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Ovulation Induction


Overview

For women who are not ovulating regularly, the goal of treatment is to mature and ovulate a single egg—this is known as ovulation induction. In some cases, where ovulation of multiple eggs is desirable this can also easily be achieved.

Why is it done


This technique is most often used in women with (polycystic ovarian syndrome), but can be used for many others including male factor infertility, endometriosis, advanced maternal age.
 

 

The Basics

OVULATION INDUCTION WITH LETROZOLE

Letrozole is an oral fertility medication. It can be used to induce ovulation in women who don’t ovulate, or to produce multiple eggs in women who already ovulate on their own. It is an alternative medication for those who have experienced significant side effects with clomiphene citrate (hot flashes, mood swings, thinning of the endometrium). It is currently the first-line agent for women with PCOS. In a head-to-head comparison Letrozole led to a 27.5% live birth rate with six months of use compared to 19.1% with clomid for the same period of use.

What To Expect


HOW TO TAKE LETROZOLE

Letrozole is a tablet that a woman takes by mouth for 5 days, typically beginning on day 3 of her menstrual cycle. Before you start taking Letrozole, your physician must confirm that you are not pregnant by performing a baseline ultrasound, pregnancy test, and hormone tests. The initial prescribed dosage of letrozole is 2.5 to 5 mg (one or two tablets) daily at bedtime, or as prescribed by your physician. Monitoring of egg development is usually done with E2 and LH blood hormone tests and ultrasound scans of the ovaries to determine when the egg is mature, though you can also simply monitor at home with an ovulation predictor kit. An injection of an ovulation induction agent such as Ovidrel or Pregnyl is then sometimes recommended to trigger the release of your egg, or you can wait for a natural LH surge to release your egg. One of the biggest benefits of a trigger shot is the increased ability to correctly time intercourse at home or insemination in the office. If you are having timed intercourse, your physician will instruct you to have intercourse on the day of the trigger shot and then daily to increase potential chances for conception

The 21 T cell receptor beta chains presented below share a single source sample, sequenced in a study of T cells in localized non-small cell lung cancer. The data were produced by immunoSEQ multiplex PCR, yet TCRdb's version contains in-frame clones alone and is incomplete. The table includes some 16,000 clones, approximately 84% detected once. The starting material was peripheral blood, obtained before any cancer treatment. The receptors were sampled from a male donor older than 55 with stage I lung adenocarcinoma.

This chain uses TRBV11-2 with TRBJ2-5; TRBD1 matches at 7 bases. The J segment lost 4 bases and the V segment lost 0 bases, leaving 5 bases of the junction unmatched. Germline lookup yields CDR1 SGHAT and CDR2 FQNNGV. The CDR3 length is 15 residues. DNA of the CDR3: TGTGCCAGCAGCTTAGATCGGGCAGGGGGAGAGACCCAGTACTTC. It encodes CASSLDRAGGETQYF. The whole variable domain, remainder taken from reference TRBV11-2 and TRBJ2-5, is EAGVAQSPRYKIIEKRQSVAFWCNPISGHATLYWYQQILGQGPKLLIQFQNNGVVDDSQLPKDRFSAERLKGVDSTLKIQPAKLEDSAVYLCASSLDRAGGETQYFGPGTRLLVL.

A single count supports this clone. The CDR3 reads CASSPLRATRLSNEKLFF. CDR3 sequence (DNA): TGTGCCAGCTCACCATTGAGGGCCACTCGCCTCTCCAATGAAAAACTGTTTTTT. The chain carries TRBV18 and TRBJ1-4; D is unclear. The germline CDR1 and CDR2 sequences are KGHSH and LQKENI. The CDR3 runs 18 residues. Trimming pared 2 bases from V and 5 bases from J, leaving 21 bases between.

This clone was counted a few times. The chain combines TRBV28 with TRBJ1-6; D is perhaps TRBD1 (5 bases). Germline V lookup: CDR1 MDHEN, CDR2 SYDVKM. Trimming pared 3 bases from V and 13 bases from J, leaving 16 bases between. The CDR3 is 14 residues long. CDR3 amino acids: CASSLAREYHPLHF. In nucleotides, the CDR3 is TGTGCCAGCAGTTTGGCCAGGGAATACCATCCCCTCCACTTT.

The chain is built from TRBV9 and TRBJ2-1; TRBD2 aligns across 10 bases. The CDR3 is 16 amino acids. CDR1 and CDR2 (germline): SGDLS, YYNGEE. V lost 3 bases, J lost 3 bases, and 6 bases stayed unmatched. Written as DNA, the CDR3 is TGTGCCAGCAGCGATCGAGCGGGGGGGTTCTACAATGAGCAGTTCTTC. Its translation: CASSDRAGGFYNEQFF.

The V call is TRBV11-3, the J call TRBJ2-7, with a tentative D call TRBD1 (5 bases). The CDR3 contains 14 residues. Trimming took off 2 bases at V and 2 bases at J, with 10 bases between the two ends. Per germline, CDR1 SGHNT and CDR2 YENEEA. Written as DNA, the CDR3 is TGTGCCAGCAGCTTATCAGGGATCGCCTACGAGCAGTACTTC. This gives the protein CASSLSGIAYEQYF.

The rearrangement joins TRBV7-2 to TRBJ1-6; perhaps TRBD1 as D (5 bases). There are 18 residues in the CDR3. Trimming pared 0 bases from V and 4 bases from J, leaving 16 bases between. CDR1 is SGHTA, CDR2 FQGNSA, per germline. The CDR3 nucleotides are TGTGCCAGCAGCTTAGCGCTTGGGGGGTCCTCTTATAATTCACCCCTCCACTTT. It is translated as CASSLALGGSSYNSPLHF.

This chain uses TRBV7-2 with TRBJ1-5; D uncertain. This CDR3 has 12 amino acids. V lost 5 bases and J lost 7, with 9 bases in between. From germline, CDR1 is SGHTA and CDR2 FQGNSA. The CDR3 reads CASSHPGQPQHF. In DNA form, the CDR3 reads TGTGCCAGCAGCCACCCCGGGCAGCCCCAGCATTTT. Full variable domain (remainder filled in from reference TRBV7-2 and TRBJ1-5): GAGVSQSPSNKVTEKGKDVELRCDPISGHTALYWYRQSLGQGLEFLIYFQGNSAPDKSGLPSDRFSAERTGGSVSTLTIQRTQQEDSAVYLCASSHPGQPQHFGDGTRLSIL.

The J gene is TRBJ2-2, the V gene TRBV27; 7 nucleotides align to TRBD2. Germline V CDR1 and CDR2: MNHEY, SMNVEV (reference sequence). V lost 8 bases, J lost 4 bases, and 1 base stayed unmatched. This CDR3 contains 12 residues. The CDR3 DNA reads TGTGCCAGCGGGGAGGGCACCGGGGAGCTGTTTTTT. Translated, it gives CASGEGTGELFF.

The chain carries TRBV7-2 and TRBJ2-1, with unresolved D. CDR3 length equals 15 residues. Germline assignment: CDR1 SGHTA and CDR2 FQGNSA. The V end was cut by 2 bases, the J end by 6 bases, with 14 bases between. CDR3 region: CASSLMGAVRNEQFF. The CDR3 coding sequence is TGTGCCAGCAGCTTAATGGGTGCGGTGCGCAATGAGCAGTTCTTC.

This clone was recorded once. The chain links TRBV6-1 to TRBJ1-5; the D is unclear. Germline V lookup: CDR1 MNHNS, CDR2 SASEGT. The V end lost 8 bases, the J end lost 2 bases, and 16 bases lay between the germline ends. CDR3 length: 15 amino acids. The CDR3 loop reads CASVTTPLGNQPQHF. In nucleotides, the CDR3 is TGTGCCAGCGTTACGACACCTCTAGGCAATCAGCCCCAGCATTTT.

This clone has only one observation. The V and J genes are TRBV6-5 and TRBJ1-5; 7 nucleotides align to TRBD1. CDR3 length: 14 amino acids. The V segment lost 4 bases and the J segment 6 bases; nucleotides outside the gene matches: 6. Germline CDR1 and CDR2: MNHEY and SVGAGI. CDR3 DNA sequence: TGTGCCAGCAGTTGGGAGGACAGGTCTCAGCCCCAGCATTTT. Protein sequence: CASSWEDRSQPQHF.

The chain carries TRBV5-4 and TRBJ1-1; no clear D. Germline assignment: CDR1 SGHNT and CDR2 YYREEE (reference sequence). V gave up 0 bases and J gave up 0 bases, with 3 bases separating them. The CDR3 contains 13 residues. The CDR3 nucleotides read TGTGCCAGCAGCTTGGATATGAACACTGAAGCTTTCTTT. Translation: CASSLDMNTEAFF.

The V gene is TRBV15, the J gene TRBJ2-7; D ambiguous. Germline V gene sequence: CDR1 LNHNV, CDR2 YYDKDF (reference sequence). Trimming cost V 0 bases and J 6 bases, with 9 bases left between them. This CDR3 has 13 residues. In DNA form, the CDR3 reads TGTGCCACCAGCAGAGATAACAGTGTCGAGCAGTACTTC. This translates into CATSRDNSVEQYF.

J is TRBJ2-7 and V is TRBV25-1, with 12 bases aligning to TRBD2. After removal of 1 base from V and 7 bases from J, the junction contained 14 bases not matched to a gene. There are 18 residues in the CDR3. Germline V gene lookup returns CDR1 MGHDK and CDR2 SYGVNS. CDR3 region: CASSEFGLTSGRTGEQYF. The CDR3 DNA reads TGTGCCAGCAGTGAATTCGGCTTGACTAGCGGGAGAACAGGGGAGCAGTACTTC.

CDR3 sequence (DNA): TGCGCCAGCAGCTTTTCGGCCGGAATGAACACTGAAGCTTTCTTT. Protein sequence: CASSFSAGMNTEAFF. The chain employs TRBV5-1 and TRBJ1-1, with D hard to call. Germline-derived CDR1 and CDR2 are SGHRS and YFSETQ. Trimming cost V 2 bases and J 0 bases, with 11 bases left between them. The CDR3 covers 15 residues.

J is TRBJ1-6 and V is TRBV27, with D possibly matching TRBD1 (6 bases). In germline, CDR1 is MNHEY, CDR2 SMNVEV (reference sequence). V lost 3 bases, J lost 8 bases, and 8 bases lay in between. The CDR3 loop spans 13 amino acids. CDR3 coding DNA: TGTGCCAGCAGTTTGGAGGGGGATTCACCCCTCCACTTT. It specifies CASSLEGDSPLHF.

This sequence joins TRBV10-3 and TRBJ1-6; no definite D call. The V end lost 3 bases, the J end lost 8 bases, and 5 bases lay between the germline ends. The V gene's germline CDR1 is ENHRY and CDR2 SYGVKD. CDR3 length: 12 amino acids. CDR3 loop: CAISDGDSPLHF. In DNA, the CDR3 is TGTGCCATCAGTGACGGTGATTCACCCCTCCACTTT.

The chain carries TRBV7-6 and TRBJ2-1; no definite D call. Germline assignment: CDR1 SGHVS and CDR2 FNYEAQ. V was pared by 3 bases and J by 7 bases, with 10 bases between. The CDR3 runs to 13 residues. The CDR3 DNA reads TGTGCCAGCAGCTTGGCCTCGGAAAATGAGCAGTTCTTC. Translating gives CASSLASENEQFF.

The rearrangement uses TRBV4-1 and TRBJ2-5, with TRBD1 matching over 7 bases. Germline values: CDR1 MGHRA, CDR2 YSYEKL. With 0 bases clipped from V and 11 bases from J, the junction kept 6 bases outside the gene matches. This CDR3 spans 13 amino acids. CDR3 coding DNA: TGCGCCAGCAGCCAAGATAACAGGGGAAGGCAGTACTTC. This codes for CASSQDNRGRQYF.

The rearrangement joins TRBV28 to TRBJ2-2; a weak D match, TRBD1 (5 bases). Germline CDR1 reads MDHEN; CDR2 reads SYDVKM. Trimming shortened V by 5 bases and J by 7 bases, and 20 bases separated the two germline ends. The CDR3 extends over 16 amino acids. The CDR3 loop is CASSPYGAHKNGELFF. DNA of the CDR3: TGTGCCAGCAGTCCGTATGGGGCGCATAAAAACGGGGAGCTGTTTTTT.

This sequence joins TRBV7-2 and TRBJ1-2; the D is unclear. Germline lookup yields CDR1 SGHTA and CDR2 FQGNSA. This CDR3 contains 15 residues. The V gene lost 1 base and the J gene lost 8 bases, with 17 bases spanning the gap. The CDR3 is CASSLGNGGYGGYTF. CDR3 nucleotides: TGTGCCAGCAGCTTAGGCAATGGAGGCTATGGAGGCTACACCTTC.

The Basics

OVULATION INDUCTION WITH CLOMIPHENE CITRATE

Clomiphene citrate (Clomid, Serophene) is a commonly used ovulation induction medication. It is used primarily to treat women who have ovulation disorders as reflected by infrequent or irregular menstrual cycles. Clomiphene citrate works at the level of the brain and pituitary gland and facilitates the release of follicle-stimulating hormone (FSH) and luteinizing hormone (LH). FSH and LH, in turn, stimulate the ovaries to produce eggs and the ovarian hormones estradiol (E2) and progesterone (P4).

What To Expect


HOW TO TAKE CLOMIPHENE CITRATE

Clomiphene citrate is a tablet that a woman takes by mouth for 5 days, typically beginning on day 3 of her menstrual cycle. Before you start taking Clomid, your physician must confirm that you are not pregnant by performing a baseline ultrasound, pregnancy test, and hormone tests. The initial prescribed dosage of clomiphene is 50 to 100 mg (one or two tablets) daily at bedtime, or as prescribed by your physician. Monitoring of egg development is usually done with E2 and LH blood hormone tests and ultrasound scans of the ovaries to determine when the egg is mature. An injection of a triggering agent such as Ovidrel or Pregnyl is then sometimes recommended to trigger the release of your egg, or you can wait for the egg to release naturally. One of the biggest benefits of a trigger shot is the increased ability to correctly time intercourse at home or insemination in the office. If you are having timed intercourse, your physician will instruct you to have intercourse on the day of the trigger shot and then daily to increase potential chances for conception